To be clear, students who are directly involved in attending to the compromised student until help arrives will also be granted amnesty from university action for drug and alcohol violations set forth in this Code of Student conduct. Students involved in an incident for which amnesty is granted will be provided appropriate educational or developmental interventions. The application of amnesty for any Code of Student Conduct violations is also contingent on the completion of any assigned programs or interventions within the designated time frame. Repeated requests for medical amnesty will be addressed on a case by case basis.
- Smoking Policy
It is Robert Morris University policy that no smoking is permitted at any time inside University buildings, residence halls, offices, University vehicles or any other interior space. Smoking is not permitted within 15 feet of any entrance door, open window or air intake. Individuals desiring to smoke may do so in the designated areas where ash receptacles are located. Violators of this policy are subject to appropriate disciplinary action. Smoking is defined as inhaling, exhaling or holding any lighted cigarette, cigar, pipe or similar product or device. This policy includes hookahs, vaporizers, and electronic vapor devices.
- Weapons Policy
Possession of weapons, including firearms, knives, pellet guns, BB guns, paintball guns, bows and arrows, explosives, other weapons / ammunition or dangerous chemicals on University premises is considered contrary to the Code of Student Conduct. Using any object as a weapon is considered a violation of this policy. Possession/use of fireworks is also prohibited on University property.
The University encourages all members of the University community to be aware of the consequences of possession of firearms. Individuals charged with possession of firearms, weapons, or fireworks can be disciplined under the University Student Conduct Process and may be prosecuted under Pennsylvania criminal statutes. Even if the criminal justice authorities choose not to prosecute, the University can pursue disciplinary action, which could result in dismissal from the University.
The University reserves the right to confiscate any weapon pending student conduct review and/or federal and state laws. A valid Pennsylvania License to Carry Firearms (concealed firearms permit) does not supersede this policy.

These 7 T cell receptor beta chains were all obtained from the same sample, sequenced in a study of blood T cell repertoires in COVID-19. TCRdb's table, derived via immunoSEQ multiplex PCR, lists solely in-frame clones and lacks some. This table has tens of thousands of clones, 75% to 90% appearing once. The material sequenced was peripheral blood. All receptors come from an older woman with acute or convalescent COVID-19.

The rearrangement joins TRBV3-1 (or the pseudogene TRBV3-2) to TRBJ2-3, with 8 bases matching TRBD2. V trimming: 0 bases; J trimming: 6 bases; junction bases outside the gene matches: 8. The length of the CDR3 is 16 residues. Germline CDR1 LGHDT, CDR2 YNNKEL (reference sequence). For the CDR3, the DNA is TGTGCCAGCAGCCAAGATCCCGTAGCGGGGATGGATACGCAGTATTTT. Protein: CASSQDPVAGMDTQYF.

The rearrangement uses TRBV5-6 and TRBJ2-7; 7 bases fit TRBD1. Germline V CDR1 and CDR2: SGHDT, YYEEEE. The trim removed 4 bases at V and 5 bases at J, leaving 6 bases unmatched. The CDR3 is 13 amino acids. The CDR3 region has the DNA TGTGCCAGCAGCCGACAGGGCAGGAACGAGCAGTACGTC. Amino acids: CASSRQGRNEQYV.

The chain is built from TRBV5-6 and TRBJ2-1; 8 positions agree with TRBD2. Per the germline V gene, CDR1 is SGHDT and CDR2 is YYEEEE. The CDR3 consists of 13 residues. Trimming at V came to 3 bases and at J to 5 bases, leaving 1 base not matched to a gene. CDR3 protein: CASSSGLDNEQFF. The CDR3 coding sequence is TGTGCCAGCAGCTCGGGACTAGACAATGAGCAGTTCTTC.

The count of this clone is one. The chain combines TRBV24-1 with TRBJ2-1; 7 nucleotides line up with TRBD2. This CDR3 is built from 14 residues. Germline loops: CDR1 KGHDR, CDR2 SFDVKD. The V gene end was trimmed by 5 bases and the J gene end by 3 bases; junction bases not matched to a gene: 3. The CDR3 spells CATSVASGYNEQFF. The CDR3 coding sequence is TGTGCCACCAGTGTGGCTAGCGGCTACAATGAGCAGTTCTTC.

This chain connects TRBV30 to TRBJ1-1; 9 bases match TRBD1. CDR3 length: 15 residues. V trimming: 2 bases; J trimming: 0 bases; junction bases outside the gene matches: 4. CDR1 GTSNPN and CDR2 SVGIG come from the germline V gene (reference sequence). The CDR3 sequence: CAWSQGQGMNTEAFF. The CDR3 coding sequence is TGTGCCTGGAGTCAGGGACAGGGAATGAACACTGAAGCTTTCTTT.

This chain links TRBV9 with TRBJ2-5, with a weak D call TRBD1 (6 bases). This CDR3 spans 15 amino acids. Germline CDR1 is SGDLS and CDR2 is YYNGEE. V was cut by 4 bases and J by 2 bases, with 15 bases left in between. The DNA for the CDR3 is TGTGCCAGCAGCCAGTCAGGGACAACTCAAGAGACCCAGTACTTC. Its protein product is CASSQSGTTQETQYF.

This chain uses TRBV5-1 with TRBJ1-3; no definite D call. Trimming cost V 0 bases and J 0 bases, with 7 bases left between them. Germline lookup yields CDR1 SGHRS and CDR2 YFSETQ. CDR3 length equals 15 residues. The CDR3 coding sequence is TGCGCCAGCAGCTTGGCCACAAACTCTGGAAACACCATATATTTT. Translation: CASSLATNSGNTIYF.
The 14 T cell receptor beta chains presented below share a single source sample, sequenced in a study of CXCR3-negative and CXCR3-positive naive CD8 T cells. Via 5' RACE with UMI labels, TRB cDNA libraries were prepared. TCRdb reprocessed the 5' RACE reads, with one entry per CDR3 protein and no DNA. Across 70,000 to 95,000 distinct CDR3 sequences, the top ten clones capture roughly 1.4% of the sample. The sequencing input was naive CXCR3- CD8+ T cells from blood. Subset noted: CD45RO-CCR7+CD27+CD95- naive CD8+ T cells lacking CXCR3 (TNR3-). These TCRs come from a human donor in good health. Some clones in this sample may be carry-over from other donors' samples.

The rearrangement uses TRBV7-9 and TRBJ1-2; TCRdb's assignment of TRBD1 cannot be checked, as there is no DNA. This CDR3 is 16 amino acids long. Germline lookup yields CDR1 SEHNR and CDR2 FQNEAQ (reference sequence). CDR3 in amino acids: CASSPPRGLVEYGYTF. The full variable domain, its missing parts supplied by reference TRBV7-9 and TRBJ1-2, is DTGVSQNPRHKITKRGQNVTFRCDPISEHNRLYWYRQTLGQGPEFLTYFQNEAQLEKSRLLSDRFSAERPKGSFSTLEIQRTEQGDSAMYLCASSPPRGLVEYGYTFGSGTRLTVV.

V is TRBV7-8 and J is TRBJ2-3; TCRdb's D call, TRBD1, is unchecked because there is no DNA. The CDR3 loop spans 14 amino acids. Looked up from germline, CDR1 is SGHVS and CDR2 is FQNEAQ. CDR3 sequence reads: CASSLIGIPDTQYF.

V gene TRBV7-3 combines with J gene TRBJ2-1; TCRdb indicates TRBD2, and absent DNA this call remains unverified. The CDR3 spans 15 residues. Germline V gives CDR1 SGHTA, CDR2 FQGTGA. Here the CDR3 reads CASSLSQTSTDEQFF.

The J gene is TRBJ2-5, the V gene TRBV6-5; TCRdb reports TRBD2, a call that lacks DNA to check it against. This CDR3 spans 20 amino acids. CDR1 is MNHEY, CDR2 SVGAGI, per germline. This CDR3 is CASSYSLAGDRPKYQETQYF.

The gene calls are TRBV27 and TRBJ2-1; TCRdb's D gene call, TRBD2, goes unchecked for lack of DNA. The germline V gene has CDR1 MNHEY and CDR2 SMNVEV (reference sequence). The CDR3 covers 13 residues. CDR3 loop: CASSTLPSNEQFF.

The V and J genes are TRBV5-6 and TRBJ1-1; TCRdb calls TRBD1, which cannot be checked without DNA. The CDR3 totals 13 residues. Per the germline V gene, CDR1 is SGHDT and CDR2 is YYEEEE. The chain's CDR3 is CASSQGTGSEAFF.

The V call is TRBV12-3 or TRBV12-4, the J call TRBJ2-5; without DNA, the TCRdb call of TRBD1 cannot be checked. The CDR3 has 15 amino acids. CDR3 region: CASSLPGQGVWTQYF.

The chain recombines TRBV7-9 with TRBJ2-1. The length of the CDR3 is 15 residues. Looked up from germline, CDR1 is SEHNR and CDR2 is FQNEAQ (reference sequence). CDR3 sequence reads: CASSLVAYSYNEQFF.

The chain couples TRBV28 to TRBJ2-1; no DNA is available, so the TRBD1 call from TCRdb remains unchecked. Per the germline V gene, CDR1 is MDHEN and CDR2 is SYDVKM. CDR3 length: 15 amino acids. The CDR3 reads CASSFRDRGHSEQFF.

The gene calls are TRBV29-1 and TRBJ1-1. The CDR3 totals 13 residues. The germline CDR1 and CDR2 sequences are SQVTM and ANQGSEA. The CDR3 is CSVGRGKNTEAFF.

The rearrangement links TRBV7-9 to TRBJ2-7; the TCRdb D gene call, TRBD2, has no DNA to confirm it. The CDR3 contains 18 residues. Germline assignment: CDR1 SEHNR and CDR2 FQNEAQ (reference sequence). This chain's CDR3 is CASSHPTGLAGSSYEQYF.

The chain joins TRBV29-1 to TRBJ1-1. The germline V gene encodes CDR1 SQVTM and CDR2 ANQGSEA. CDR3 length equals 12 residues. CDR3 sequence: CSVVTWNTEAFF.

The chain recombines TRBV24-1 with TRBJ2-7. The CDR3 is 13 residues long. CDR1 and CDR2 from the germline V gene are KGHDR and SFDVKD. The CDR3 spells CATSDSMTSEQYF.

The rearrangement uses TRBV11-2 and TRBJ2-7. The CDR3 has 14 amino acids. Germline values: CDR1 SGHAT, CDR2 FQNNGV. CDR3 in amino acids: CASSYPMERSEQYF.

- Medical Marijuana
Although Pennsylvania legislation has legalized the use of medical marijuana, federal law continues to prohibit the manufacture, possession, distribution, sale, or use of marijuana. Furthermore, as a federal grant recipient, the university is subject to compliance with the Drug Free Communities and Schools Act, and the Drug Free Workplace Act. Accordingly, all forms of marijuana, including prescription medical marijuana, are prohibited on all university property (whether owned or leased) and in connection with all university programs.
Students who are certified for use of medical marijuana through the Pennsylvania Department of Health may submit a letter to the Dean of Students Office requesting to be released from the university’s two-year residency requirement and/or their university housing contract.
- Hazing Policy
RMU maintains a zero-tolerance policy with respect to hazing within the University community. This Policy applies to each act conducted on or off-campus if such acts are deemed to constitute hazing under this Policy or Pennsylvania law.
Hazing is any reckless or intentional act that produces physical, mental, or emotional pain, discomfort, humiliation, embarrassment, or ridicule directed toward other students or groups that is expected or required of new and / or current members of a team, group, or organization. Permission or approval by the person(s) being hazed is never a defense to violations of this Policy.
In addition to criminal and civil penalties, students, teams, groups, or organizations found responsible for violating this policy will be sanctioned according to the RMU Code of Student Conduct. Possible sanctions range from probation to expulsion for individual students and probation to permanent revocation of recognition for teams, groups, and/or organizations. These sanctions shall be in addition to any other sanction imposed for violation of any other University rule to which the violator may be subject. The University reserves the right to publish reports of confirmed violations of hazing and communicate these to any parent organization operating on campus.
The University promotes the safety and well-being of every member of its community. Therefore, the University will consider providing amnesty from Code of Student Conduct violations to a student who makes a best and first effort to seek emergency medical attention for any student(s) endangered by possible acts of hazing. Amnesty under this Policy may not prevent civil, criminal, or parent organization penalties.
Act 80 of 2018, the Timothy Piazza Antihazing Law Report: Anti-Hazing Report August 2023
- Anti-Hazing Report - January 2024
For more information contact:
Dean of Students